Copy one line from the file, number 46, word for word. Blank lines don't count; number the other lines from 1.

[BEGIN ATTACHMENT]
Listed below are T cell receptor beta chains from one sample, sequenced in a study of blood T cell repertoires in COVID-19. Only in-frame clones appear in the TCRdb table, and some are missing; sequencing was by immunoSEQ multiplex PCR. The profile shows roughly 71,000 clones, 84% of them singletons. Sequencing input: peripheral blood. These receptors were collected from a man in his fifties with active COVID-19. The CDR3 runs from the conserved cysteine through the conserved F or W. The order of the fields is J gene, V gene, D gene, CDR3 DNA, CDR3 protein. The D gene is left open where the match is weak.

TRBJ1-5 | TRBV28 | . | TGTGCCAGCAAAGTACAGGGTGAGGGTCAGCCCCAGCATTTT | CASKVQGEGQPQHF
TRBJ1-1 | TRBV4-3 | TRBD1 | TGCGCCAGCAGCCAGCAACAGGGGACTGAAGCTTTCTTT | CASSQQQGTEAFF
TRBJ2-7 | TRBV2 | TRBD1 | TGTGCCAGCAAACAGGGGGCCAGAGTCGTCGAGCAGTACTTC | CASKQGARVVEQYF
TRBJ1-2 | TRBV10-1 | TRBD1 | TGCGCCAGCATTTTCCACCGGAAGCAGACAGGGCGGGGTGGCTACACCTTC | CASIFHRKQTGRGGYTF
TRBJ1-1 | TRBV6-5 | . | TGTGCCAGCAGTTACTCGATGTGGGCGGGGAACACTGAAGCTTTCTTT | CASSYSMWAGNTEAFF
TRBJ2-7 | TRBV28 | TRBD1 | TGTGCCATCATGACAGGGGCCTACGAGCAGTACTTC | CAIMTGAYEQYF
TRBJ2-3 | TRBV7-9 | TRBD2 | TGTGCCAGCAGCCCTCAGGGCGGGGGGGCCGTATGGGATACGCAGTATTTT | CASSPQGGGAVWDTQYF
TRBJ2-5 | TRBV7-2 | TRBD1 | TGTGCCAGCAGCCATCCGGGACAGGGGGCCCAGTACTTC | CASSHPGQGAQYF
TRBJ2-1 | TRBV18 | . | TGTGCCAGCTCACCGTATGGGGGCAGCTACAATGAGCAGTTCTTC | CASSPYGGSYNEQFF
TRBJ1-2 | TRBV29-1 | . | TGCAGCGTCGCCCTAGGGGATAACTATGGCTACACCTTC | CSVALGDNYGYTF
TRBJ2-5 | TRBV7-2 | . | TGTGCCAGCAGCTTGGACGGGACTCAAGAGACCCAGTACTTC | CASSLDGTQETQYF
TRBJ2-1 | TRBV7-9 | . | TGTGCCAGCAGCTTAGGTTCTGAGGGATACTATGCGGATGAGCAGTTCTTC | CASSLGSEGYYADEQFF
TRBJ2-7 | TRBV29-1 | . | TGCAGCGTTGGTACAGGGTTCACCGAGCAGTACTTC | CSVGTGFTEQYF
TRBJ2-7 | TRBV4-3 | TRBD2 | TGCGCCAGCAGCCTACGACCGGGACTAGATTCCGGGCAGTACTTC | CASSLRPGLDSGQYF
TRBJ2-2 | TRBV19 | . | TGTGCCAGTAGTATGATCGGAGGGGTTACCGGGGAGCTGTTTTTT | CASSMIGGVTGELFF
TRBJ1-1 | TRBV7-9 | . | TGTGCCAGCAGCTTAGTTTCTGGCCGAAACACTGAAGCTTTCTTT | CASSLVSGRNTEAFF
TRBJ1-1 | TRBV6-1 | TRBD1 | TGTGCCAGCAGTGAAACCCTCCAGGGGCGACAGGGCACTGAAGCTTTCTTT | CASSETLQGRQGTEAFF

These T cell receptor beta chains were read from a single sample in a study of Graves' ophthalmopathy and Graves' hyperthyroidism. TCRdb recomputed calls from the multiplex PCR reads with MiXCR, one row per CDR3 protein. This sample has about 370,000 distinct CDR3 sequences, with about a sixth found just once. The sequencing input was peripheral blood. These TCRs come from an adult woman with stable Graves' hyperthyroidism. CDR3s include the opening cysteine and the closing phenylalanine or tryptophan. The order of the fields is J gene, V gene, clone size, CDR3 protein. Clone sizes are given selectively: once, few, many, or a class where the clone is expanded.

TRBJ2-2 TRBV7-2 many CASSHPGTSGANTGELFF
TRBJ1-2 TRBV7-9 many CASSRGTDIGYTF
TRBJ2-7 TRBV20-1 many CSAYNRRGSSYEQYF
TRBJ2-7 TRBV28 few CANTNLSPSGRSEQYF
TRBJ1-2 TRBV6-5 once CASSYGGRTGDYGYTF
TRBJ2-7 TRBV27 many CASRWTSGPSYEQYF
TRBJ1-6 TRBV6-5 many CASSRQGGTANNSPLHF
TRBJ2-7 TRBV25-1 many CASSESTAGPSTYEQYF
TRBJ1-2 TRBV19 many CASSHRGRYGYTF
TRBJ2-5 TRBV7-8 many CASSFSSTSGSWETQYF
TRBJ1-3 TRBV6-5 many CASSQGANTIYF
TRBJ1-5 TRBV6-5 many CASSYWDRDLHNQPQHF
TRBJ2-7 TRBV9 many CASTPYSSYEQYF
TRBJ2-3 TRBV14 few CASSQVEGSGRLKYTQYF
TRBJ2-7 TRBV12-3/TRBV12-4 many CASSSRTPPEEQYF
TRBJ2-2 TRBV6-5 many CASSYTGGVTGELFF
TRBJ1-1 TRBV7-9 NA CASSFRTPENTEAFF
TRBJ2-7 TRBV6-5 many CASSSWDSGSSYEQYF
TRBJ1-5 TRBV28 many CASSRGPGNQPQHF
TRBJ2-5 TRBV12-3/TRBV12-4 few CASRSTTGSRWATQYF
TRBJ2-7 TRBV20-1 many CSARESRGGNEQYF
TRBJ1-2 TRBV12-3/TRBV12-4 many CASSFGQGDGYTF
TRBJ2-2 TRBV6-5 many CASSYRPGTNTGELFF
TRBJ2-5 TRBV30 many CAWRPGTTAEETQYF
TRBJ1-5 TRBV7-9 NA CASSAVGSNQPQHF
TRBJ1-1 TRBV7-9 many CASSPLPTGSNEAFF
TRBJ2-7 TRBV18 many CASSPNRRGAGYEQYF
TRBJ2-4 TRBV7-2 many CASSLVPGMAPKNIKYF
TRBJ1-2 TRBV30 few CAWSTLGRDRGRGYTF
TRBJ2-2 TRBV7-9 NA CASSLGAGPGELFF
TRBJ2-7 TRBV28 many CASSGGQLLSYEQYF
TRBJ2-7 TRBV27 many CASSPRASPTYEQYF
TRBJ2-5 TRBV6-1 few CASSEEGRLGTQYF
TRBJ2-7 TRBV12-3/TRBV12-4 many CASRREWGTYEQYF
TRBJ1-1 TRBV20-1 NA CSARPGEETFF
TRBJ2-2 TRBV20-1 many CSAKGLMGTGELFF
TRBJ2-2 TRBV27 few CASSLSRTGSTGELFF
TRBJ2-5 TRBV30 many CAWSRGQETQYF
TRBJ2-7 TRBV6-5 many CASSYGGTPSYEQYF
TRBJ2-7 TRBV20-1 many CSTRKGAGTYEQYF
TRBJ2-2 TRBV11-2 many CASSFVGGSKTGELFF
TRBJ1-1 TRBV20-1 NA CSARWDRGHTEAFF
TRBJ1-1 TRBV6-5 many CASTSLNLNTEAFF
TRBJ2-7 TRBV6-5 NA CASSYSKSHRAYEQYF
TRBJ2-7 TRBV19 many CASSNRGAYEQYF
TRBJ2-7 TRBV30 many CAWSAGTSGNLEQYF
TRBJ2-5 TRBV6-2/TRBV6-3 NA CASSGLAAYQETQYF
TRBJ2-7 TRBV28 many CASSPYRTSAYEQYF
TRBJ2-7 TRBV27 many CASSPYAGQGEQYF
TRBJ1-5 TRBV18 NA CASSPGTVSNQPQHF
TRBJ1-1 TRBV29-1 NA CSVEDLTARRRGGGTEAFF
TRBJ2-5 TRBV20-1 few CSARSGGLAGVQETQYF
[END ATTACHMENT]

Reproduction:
TRBJ2-7 TRBV18 many CASSPNRRGAGYEQYF